Imagery of Time
While the works of Herrick, Marvell, and Shakespeare all differ in style, they have at least one element in common: the theme of time. In Herrick’s “To the Virgins…” the narrator urges women to “be not coy” (13) and to hurry up with their affections because “this same flower that smiles to-day To-morrow will be dying” (3-4). Marvell has his narrator wooing his potential lover with promises of love everlasting.
He states that while he could wait forever for her, they will not live forever; therefore, they should live in the moment, while they are young, and consummate their relationship, “Now let us sport us while we may” (36). Shakespeare immortalizes his subjects in his works, most notably in Sonnet 18, “So long as men can breathe or eyes can see, So long lives this and this gives life to thee” (13-14). However, he compares youth to age and the loss of sexual desire that accompanies it, “Rough winds do shake the darling buds of May” (3).
In Sonnet 116, Shakespeare speaks about the true nature of love, withstanding of all time, although the body is not, “Love’s not Time’s fool, though rosy lips and cheeks Within his bending sickle’s compass come” (9-10). All of the writers seem to be addressing a love that is eternal but in the same sentiment are stating that desire or lust only exists with the flesh. Time can destroy a body, but not a love, so when we are young and able, we should enjoy the flesh.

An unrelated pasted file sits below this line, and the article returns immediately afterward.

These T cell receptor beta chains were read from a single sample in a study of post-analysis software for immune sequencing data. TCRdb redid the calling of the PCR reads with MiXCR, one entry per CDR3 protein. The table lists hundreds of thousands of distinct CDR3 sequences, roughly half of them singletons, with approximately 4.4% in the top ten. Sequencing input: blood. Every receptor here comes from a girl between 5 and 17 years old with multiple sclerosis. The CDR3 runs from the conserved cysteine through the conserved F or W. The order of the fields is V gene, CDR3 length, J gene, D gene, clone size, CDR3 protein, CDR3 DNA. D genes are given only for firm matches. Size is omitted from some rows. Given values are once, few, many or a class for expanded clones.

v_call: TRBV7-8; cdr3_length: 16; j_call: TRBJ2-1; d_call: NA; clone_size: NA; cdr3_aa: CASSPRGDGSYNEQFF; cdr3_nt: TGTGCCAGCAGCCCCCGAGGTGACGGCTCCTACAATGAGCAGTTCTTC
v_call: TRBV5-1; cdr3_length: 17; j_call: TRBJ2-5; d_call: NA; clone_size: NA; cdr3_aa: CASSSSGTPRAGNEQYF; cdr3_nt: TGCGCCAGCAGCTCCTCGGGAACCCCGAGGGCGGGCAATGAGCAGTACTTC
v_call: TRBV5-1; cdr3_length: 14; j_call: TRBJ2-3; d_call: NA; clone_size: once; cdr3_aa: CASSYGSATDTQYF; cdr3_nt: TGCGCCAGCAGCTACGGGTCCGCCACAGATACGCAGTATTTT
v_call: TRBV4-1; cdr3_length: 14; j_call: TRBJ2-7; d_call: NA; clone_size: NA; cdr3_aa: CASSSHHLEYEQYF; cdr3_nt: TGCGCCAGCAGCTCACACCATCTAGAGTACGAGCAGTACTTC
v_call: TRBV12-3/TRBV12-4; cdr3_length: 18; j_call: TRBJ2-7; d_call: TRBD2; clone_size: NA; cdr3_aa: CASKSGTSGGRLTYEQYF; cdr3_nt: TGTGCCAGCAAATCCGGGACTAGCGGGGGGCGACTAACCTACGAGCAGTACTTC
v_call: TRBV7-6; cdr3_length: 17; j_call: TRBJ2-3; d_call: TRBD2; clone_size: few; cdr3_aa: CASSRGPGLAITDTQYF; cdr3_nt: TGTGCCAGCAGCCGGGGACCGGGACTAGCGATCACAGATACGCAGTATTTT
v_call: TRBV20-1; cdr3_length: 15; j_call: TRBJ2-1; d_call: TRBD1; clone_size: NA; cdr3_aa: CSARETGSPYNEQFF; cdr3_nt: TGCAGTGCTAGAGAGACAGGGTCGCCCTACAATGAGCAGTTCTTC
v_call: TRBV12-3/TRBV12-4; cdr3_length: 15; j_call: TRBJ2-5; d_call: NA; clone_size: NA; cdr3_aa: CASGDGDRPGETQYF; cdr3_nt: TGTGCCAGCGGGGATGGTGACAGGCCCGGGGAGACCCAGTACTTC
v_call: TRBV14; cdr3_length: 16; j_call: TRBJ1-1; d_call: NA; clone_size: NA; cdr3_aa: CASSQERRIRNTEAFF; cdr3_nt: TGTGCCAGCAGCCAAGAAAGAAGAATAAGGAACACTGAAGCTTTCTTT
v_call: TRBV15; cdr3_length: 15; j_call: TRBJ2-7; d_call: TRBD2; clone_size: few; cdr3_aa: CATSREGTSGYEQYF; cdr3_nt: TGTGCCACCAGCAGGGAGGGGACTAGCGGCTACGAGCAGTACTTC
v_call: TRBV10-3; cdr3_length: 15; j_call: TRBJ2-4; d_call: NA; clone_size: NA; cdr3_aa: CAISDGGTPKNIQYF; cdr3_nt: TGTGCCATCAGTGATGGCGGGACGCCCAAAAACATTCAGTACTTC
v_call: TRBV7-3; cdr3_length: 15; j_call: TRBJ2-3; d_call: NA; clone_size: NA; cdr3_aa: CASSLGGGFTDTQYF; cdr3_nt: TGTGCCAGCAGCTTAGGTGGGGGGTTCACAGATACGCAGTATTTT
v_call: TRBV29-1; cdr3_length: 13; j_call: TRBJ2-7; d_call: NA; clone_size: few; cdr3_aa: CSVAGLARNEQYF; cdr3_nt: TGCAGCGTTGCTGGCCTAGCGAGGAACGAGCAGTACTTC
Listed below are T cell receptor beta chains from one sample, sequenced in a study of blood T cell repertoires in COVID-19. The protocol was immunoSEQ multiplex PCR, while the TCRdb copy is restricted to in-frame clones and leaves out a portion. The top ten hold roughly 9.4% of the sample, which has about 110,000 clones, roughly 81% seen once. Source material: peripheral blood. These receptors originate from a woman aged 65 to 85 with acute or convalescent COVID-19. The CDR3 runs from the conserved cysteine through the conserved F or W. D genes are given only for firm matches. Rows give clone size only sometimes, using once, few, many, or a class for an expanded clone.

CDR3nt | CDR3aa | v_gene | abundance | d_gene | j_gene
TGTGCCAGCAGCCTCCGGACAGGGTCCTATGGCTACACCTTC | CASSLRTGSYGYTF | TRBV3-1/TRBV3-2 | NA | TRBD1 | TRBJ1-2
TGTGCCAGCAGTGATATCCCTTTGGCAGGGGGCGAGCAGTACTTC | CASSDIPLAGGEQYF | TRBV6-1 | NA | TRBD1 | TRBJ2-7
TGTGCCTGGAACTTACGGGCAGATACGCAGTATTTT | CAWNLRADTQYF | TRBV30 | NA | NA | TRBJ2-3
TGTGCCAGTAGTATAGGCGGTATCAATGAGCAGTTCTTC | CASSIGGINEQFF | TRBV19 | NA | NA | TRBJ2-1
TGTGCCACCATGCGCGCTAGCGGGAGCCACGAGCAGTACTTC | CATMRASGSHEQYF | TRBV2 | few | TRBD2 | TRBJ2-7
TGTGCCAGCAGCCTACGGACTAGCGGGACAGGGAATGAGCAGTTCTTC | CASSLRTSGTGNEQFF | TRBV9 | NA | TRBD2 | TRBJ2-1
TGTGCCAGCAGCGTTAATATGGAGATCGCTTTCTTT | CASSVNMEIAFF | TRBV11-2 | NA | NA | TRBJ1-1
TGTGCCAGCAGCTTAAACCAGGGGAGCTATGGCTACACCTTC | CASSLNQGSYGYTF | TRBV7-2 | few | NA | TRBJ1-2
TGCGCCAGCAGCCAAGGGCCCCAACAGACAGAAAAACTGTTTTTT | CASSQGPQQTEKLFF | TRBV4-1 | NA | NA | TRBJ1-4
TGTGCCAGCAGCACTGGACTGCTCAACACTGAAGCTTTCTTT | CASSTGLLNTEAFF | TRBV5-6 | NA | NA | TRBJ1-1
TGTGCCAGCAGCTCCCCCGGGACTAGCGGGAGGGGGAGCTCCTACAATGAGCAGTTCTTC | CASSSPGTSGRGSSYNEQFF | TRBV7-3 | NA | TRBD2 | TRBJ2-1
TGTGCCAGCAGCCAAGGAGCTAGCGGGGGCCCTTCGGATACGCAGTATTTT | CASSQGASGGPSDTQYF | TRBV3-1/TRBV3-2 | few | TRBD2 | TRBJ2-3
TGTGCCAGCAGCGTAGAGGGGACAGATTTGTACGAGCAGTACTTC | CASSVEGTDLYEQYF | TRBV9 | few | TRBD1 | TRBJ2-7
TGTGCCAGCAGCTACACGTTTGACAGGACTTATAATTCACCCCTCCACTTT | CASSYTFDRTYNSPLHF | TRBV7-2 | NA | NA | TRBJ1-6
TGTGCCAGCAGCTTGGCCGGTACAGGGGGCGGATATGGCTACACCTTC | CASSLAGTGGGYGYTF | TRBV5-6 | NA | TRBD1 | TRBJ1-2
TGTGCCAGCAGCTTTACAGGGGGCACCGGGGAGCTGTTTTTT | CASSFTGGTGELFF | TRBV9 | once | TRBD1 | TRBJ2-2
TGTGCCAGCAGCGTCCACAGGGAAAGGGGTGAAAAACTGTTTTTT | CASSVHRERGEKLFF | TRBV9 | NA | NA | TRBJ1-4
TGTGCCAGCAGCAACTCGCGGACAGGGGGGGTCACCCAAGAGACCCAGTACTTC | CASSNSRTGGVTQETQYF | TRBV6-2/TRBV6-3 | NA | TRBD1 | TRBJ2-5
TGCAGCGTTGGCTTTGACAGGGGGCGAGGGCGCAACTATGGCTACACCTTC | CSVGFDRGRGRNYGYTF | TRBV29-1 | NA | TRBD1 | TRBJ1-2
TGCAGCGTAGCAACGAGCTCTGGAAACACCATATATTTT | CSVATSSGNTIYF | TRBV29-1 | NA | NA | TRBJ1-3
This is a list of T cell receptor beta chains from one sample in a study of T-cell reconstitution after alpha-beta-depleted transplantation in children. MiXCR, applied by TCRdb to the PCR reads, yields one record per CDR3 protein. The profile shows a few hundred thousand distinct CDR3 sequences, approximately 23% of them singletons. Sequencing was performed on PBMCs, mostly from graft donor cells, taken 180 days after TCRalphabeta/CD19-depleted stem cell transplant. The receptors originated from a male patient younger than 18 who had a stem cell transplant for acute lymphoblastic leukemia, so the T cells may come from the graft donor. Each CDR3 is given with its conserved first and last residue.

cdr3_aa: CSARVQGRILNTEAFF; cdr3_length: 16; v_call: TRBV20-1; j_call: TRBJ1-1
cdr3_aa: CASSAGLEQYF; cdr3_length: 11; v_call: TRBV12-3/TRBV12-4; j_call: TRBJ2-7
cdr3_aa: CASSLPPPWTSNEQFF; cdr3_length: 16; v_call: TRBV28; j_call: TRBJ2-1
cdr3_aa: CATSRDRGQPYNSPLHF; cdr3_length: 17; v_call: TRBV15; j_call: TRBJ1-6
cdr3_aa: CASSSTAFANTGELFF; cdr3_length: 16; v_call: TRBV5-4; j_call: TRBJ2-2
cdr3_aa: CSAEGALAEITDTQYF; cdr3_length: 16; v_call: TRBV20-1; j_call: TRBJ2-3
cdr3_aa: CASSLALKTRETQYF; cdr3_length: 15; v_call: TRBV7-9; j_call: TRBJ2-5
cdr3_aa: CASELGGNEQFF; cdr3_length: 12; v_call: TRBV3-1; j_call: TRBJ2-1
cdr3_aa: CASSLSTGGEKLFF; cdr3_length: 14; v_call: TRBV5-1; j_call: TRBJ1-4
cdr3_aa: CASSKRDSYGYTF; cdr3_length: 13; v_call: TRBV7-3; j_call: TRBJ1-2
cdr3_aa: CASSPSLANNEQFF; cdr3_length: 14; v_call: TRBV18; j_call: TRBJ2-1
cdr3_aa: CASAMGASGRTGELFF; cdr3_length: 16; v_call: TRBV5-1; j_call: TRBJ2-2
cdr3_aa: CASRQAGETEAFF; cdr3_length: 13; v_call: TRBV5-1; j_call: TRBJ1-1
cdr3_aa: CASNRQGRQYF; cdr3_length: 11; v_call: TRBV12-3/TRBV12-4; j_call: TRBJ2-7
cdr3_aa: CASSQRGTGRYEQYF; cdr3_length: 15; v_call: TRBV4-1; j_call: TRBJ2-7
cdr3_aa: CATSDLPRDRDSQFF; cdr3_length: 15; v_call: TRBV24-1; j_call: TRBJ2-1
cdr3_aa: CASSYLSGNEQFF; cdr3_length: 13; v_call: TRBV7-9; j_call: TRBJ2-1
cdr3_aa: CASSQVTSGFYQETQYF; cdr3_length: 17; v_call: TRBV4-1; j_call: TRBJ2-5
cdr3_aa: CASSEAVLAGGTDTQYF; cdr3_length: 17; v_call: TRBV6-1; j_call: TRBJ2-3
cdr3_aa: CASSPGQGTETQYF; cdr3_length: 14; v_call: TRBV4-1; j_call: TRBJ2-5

It cannot be immortalized like love can.
Herrick, Robert. “To The Virgins, To Make Much Of Time”. http://www. luminarium. org/sevenlit/herrick/tovirgins. htm. Accessed 12 March 2007. Marvell, Andrew. “To his Coy Mistress”. http://luminarium. org/sevenlit/marvell/coy. htm. Accessed 17 March 2007. Shakespeare, William. “Sonnet 18”. http://www. shakespeareonline. com/sonnets/18detail. html Accessed 12 March 2007. http://www.shakespeare-online.com/sonnets/116.htmlSample Essay of StudyFaq.com